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"Images Of Desperate Victims Have Irked The Government..."

"Images of desperate victims have irked the government, already under fire for a slow response." It reads like so many of the articles written about media coverage following Hurricane Katrina. But this line is the subhead of an article in today's Christian Science Monitor, and the subject is not Katrina, but Pakistani television's coverage of the aftermath of the country's earthquake.
Pakistan's earthquake, while at once a story of national tragedy, is also the coming of age story of the country's fledgling private television channels. Their unflinching coverage of the disaster, beamed into millions of homes on a scale unseen in Pakistan's history, showcases an era of unparalleled media freedom and influence.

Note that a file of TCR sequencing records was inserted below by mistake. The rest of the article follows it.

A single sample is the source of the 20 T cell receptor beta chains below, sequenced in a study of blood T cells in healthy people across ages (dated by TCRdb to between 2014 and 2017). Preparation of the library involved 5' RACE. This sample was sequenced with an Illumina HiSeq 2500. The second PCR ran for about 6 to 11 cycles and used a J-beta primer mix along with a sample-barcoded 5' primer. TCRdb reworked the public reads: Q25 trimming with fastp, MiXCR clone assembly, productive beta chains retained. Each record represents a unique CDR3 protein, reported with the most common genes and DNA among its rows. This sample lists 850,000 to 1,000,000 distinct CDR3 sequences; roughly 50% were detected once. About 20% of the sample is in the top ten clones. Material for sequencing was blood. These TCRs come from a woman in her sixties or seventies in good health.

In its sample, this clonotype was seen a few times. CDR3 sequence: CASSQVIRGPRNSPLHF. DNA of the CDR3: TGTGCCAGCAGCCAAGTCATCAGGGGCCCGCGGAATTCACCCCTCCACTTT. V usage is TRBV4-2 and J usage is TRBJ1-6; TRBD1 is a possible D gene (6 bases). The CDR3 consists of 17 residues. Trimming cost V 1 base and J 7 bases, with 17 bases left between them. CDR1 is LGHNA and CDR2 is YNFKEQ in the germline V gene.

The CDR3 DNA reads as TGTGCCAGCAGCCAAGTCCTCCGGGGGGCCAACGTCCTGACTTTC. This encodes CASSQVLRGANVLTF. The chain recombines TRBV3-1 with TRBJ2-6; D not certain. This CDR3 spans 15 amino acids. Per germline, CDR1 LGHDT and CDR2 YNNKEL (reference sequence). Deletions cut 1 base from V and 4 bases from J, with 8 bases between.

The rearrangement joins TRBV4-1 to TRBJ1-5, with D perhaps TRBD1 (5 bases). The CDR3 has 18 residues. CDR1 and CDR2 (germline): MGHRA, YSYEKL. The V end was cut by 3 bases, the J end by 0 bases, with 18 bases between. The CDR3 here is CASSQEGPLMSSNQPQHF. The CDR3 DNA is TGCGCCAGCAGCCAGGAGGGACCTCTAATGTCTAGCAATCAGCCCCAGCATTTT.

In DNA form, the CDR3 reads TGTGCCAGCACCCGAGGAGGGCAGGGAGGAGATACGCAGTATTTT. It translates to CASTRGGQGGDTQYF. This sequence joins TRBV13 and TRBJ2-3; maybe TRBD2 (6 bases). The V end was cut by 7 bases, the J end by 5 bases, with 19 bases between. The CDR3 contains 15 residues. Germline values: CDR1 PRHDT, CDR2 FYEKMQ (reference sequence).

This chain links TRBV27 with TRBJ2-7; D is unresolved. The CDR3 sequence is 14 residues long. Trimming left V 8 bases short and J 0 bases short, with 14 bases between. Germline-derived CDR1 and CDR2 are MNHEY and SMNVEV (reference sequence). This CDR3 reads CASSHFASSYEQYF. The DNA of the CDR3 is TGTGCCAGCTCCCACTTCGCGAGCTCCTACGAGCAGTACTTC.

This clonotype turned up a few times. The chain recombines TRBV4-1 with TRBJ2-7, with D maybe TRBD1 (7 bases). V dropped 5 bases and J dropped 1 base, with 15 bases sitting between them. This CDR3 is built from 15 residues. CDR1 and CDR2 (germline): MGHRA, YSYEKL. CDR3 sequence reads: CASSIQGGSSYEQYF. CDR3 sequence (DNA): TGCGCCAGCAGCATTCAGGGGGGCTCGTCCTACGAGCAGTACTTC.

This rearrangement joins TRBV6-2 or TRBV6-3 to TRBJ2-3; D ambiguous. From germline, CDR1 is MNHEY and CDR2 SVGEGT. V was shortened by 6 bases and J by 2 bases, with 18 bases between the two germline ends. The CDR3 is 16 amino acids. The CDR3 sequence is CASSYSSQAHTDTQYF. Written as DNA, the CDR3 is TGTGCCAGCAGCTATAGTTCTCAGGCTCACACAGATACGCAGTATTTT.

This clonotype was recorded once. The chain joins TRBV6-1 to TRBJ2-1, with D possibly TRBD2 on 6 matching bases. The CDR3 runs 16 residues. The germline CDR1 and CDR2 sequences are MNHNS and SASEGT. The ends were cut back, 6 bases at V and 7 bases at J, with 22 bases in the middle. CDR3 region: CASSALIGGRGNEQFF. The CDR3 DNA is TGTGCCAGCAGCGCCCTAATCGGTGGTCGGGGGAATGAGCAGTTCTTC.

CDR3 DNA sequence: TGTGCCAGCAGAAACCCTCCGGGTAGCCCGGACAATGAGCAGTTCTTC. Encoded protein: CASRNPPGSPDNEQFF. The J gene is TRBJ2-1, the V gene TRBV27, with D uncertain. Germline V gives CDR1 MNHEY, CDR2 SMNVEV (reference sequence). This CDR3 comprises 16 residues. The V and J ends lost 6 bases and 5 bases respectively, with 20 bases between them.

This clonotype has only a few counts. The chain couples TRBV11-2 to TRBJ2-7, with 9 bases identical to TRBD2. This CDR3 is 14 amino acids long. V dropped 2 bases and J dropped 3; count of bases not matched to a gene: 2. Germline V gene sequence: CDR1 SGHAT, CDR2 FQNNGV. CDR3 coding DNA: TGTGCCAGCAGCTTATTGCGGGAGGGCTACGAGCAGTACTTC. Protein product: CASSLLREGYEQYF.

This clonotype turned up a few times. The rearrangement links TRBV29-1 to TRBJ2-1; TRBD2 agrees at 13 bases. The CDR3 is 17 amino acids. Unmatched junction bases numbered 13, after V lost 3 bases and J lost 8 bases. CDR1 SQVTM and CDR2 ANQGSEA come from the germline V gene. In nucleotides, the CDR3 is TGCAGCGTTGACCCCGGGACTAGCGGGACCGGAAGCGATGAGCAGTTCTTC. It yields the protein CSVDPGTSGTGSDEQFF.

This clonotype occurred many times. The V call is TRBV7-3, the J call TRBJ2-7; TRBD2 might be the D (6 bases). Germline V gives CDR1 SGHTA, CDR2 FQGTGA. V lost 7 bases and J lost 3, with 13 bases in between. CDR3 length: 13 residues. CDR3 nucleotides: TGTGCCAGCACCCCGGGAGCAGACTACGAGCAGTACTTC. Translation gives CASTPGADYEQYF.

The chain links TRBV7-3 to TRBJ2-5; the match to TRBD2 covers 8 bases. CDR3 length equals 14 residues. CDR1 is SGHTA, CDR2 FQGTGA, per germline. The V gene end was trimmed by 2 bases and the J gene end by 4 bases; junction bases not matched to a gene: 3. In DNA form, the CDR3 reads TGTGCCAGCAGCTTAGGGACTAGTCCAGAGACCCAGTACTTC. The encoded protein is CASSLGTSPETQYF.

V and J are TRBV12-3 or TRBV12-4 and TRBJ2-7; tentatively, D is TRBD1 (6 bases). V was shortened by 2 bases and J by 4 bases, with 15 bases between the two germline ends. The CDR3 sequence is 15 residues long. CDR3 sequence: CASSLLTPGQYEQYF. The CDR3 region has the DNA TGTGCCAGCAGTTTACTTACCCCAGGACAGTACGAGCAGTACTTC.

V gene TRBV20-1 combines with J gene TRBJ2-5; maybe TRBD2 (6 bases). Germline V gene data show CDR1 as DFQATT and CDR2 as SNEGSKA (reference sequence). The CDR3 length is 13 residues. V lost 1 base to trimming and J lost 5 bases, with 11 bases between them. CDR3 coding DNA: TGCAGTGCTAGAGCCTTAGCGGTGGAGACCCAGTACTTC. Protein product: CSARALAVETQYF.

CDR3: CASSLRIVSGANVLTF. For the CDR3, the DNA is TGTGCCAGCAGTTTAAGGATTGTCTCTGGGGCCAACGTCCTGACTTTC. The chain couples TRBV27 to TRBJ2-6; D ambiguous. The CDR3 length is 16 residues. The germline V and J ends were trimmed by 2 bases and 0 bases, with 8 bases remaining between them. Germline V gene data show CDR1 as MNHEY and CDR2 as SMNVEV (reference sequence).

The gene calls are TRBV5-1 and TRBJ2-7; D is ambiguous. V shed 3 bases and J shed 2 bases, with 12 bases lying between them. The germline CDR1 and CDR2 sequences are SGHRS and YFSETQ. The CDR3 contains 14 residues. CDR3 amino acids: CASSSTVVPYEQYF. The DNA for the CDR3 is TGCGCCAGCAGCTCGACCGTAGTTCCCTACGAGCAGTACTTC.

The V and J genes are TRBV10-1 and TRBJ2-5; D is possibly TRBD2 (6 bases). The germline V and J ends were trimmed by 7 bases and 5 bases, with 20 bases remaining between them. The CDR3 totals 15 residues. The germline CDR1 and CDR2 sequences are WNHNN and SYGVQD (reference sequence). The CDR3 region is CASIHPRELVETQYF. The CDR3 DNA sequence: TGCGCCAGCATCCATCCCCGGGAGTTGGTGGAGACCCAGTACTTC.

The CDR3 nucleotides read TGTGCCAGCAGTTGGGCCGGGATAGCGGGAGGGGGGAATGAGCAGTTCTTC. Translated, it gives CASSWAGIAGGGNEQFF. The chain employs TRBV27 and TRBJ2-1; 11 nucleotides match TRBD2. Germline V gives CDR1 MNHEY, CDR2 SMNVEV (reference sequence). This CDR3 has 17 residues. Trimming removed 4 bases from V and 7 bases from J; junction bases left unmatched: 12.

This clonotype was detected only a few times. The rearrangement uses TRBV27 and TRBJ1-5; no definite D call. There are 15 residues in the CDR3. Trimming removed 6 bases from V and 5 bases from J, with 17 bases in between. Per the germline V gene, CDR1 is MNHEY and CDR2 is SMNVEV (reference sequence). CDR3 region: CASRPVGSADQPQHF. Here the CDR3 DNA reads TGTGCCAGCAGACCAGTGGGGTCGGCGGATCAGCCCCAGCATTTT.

Only state-run television used to exist in Pakistan, until 1999, when the Musharraf administration distributed licenses to private television operators, part of an effort to "counteract Indian satellite television in Pakistan," writes the Monitor. And the power and influence that the young Pakistani media is now enjoying bears much similarity to what some media-watchers viewed as a sort of re-birth of American media following coverage of Katrina. Much like coverage of the hurricane's aftermath, the images broadcast by Pakistani media "are indelibly pressed into the national consciousness. …Their coverage, whether intended or not, has also pointed out the shortcomings of the government's response, particularly through clips that featured angry villagers lambasting the military." It's an interesting look at how the media is evolving elsewhere in the world.